Cross Over

DSCF0605I spent the day yesterday at Cross Over and with our good friends Alan and Deb Norton. When we first met them in 2007, Deb was tentatively beginning Cross Over, a new education project aimed at the children and young people in the communities they were serving where the state education system had almost completely collapsed.

Key issues included:

  • Teachers being amongst the lowest paid professionals and continually neglected by the government. This caused a situation in the area called Westgate where Cross Over began and not untypically, where there would be classes of fifty children to one teacher and the teacher would only be present every other day.
  • The majority of children leaving school around the age of thirteen when the state stops covering any of the costs. Because of the lack of teaching and resources, these children leave with a very poor standard of education and no real prospects (at the beginning of 2010 UNICEF estimated that the textbook to student ratio in Zimbabwe was 1:10).
  • The overall situation in Zimbabwe lead to a ‘brain drain’ – very few well educated and professional people are willing to stay and pass on their expertise to the next generation. This all contributes to the standard of teaching in state schools, where it exists, usually being very poor.

DSCF0668Starting from the obvious place of the apparent need for a ‘school’, but one that worked, Deb began to see and realise that the standard school model was actually not going to be the best place to begin. Closely examining and trialling several of the existing education programmes and packages available, she found that they were not going to work with the children and people they wanted to help. A very significant issue, often completely overlooked by the state system and those wishing to promote existing education programmes, is that of English-second language (ESOL) teachers who are teaching ESOL students. Add to that the home and family circumstances many of the children are coming from where, given the high number of sibling-led households and the lack of positive adult care, support and role models, the children are not served well by any of the existing educational models.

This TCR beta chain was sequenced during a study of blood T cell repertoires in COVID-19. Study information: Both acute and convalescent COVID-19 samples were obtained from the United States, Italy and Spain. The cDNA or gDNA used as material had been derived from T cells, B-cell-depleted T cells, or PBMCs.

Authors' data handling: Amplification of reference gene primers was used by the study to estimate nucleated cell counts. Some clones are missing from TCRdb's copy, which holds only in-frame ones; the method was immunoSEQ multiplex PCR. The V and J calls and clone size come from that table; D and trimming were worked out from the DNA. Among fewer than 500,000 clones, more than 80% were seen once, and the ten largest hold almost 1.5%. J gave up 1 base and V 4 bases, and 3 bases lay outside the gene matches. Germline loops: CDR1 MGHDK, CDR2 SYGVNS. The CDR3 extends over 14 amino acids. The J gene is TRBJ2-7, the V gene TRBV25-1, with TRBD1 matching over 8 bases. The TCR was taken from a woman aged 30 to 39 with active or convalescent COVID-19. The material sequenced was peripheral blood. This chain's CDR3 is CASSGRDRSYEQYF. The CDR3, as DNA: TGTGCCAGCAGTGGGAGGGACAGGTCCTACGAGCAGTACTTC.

DSCF0695During the past eight years, Deb and her team have grappled with these issues and have continued to develop a concept of care and education which, although initially often snubbed by professional educationalists, is beginning to turn heads in a positive way when people see and experience it and the results it is producing in the children and the communities they come from.

We have seen the amount of work Deb has done to establish Cross Over and in some small ways have at times been able to help and have some input. Back in 2012 we spent three weeks teaching an APT course with some of their older boys. At this point, with the establishment of SALT, we are also asking ourselves the question of whether SALT is able to help and support further what Cross Over is doing, not just financially, but perhaps more importantly with human resources and expertise too. An example of a need currently is in the ongoing design and production of materials within the curriculum and for a gifted artist/illustrator.

DSCF0572Recently, an American couple who are professional film makers and producers, gifted a video they have made about Cross Over. They were visiting Zimbabwe learning about Conservation Farming and heard about the project, so visited and spent some time there themselves. The six-minute film does a great job of conveying the essence of what Cross Over is about.

You can see the film by clicking the link here.

For those reading who do not have any specific position of faith, I should point out that Cross Over is very openly a faith-based concept of education. It is quite normal here for people not to separate the spiritual and what is often their ‘biblical’ world view from what we might term the secular. As was once the case historically in our own culture, many people here see their whole lives as lived before God and unto God. They do not compartmentalise religion as something personal or private, but express their faith (in Christ) quite openly and normally in all they do.

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From Bulawayo to Harare

Today I have driven from Bulawayo back over to Harare and this evening have the luxury of both electric power and a working internet connection. It’s quite late here so I won’t write too much, but will post a number of photos which show some of the people I’ve been with over the past few days.

The past week has been full of meetings and visits, both with groups of people and individuals. Amongst them were the children, babies and staff at Isaiah’s, including the two newest members of the household – little baby Minenhle was left on the veranda of someone’s house as a new born; Nomthandazo, just an hour or so old, was found in a dustbin. They were both placed with Isaiah’s about three weeks ago.

The ongoing repairs to the house are also going well. A visit to Ebenezer Training Centre, Lighthouse School, orphans at Trenance, the Northend Boys Home and the Hearts of Love team have all been part of the week.

Here are some photos which hopefully tell a bit of the story too: